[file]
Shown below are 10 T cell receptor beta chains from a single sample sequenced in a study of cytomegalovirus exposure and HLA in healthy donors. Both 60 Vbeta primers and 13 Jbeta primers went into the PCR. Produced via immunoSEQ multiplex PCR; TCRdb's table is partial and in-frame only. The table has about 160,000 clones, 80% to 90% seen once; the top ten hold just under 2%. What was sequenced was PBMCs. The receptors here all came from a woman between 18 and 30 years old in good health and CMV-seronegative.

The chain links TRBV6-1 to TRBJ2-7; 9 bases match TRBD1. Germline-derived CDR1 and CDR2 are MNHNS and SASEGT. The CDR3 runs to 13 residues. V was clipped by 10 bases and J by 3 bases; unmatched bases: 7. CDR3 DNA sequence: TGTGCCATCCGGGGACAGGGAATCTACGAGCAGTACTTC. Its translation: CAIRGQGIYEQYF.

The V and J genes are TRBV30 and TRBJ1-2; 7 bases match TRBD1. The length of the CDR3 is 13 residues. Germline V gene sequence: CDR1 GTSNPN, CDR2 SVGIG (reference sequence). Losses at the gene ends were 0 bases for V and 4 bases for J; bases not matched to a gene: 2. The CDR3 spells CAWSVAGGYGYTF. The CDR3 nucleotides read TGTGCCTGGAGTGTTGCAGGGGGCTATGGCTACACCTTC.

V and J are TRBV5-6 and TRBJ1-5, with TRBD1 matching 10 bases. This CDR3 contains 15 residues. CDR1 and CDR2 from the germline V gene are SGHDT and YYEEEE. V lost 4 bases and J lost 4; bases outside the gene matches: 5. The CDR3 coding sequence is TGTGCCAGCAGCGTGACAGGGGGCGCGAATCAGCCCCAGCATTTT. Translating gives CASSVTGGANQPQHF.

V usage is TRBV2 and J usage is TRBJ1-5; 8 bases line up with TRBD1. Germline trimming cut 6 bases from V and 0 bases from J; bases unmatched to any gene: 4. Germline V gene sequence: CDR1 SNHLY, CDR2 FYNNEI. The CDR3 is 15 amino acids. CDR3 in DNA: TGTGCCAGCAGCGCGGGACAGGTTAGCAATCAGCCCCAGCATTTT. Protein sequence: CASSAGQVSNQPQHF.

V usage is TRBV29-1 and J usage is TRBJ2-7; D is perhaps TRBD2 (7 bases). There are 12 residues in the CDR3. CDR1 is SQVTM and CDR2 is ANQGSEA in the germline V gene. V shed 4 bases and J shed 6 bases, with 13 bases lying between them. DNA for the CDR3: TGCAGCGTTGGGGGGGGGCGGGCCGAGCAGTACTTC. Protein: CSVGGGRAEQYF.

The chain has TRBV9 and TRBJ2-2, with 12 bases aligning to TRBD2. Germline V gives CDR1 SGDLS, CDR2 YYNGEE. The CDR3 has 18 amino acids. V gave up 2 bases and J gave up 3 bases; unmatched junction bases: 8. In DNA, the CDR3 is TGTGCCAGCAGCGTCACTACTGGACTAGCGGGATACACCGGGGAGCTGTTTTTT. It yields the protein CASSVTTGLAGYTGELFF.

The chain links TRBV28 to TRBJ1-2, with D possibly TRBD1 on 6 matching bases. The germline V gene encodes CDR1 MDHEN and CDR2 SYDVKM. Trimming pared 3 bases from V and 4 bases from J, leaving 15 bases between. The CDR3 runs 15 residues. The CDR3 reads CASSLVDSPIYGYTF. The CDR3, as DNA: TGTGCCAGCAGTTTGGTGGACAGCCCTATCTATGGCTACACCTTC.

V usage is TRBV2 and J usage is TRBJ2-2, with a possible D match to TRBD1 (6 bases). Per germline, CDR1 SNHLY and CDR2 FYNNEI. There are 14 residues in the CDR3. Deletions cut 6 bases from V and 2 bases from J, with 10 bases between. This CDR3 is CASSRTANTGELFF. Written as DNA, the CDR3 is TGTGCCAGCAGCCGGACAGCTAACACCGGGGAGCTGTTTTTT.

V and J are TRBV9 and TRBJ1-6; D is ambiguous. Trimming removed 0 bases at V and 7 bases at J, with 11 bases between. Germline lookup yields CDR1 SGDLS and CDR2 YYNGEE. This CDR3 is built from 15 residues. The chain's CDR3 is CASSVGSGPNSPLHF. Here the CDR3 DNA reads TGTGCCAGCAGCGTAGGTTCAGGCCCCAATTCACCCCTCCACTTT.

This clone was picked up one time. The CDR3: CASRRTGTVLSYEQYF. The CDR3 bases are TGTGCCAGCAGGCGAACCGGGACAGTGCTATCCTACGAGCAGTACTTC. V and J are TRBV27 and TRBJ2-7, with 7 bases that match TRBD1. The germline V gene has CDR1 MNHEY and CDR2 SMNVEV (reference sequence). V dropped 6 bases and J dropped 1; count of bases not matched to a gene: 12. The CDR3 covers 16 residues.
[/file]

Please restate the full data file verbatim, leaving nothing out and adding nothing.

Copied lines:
Shown below are 10 T cell receptor beta chains from a single sample sequenced in a study of cytomegalovirus exposure and HLA in healthy donors. Both 60 Vbeta primers and 13 Jbeta primers went into the PCR. Produced via immunoSEQ multiplex PCR; TCRdb's table is partial and in-frame only. The table has about 160,000 clones, 80% to 90% seen once; the top ten hold just under 2%. What was sequenced was PBMCs. The receptors here all came from a woman between 18 and 30 years old in good health and CMV-seronegative.

The chain links TRBV6-1 to TRBJ2-7; 9 bases match TRBD1. Germline-derived CDR1 and CDR2 are MNHNS and SASEGT. The CDR3 runs to 13 residues. V was clipped by 10 bases and J by 3 bases; unmatched bases: 7. CDR3 DNA sequence: TGTGCCATCCGGGGACAGGGAATCTACGAGCAGTACTTC. Its translation: CAIRGQGIYEQYF.

The V and J genes are TRBV30 and TRBJ1-2; 7 bases match TRBD1. The length of the CDR3 is 13 residues. Germline V gene sequence: CDR1 GTSNPN, CDR2 SVGIG (reference sequence). Losses at the gene ends were 0 bases for V and 4 bases for J; bases not matched to a gene: 2. The CDR3 spells CAWSVAGGYGYTF. The CDR3 nucleotides read TGTGCCTGGAGTGTTGCAGGGGGCTATGGCTACACCTTC.

V and J are TRBV5-6 and TRBJ1-5, with TRBD1 matching 10 bases. This CDR3 contains 15 residues. CDR1 and CDR2 from the germline V gene are SGHDT and YYEEEE. V lost 4 bases and J lost 4; bases outside the gene matches: 5. The CDR3 coding sequence is TGTGCCAGCAGCGTGACAGGGGGCGCGAATCAGCCCCAGCATTTT. Translating gives CASSVTGGANQPQHF.

V usage is TRBV2 and J usage is TRBJ1-5; 8 bases line up with TRBD1. Germline trimming cut 6 bases from V and 0 bases from J; bases unmatched to any gene: 4. Germline V gene sequence: CDR1 SNHLY, CDR2 FYNNEI. The CDR3 is 15 amino acids. CDR3 in DNA: TGTGCCAGCAGCGCGGGACAGGTTAGCAATCAGCCCCAGCATTTT. Protein sequence: CASSAGQVSNQPQHF.

V usage is TRBV29-1 and J usage is TRBJ2-7; D is perhaps TRBD2 (7 bases). There are 12 residues in the CDR3. CDR1 is SQVTM and CDR2 is ANQGSEA in the germline V gene. V shed 4 bases and J shed 6 bases, with 13 bases lying between them. DNA for the CDR3: TGCAGCGTTGGGGGGGGGCGGGCCGAGCAGTACTTC. Protein: CSVGGGRAEQYF.

The chain has TRBV9 and TRBJ2-2, with 12 bases aligning to TRBD2. Germline V gives CDR1 SGDLS, CDR2 YYNGEE. The CDR3 has 18 amino acids. V gave up 2 bases and J gave up 3 bases; unmatched junction bases: 8. In DNA, the CDR3 is TGTGCCAGCAGCGTCACTACTGGACTAGCGGGATACACCGGGGAGCTGTTTTTT. It yields the protein CASSVTTGLAGYTGELFF.

The chain links TRBV28 to TRBJ1-2, with D possibly TRBD1 on 6 matching bases. The germline V gene encodes CDR1 MDHEN and CDR2 SYDVKM. Trimming pared 3 bases from V and 4 bases from J, leaving 15 bases between. The CDR3 runs 15 residues. The CDR3 reads CASSLVDSPIYGYTF. The CDR3, as DNA: TGTGCCAGCAGTTTGGTGGACAGCCCTATCTATGGCTACACCTTC.

V usage is TRBV2 and J usage is TRBJ2-2, with a possible D match to TRBD1 (6 bases). Per germline, CDR1 SNHLY and CDR2 FYNNEI. There are 14 residues in the CDR3. Deletions cut 6 bases from V and 2 bases from J, with 10 bases between. This CDR3 is CASSRTANTGELFF. Written as DNA, the CDR3 is TGTGCCAGCAGCCGGACAGCTAACACCGGGGAGCTGTTTTTT.

V and J are TRBV9 and TRBJ1-6; D is ambiguous. Trimming removed 0 bases at V and 7 bases at J, with 11 bases between. Germline lookup yields CDR1 SGDLS and CDR2 YYNGEE. This CDR3 is built from 15 residues. The chain's CDR3 is CASSVGSGPNSPLHF. Here the CDR3 DNA reads TGTGCCAGCAGCGTAGGTTCAGGCCCCAATTCACCCCTCCACTTT.

This clone was picked up one time. The CDR3: CASRRTGTVLSYEQYF. The CDR3 bases are TGTGCCAGCAGGCGAACCGGGACAGTGCTATCCTACGAGCAGTACTTC. V and J are TRBV27 and TRBJ2-7, with 7 bases that match TRBD1. The germline V gene has CDR1 MNHEY and CDR2 SMNVEV (reference sequence). V dropped 6 bases and J dropped 1; count of bases not matched to a gene: 12. The CDR3 covers 16 residues.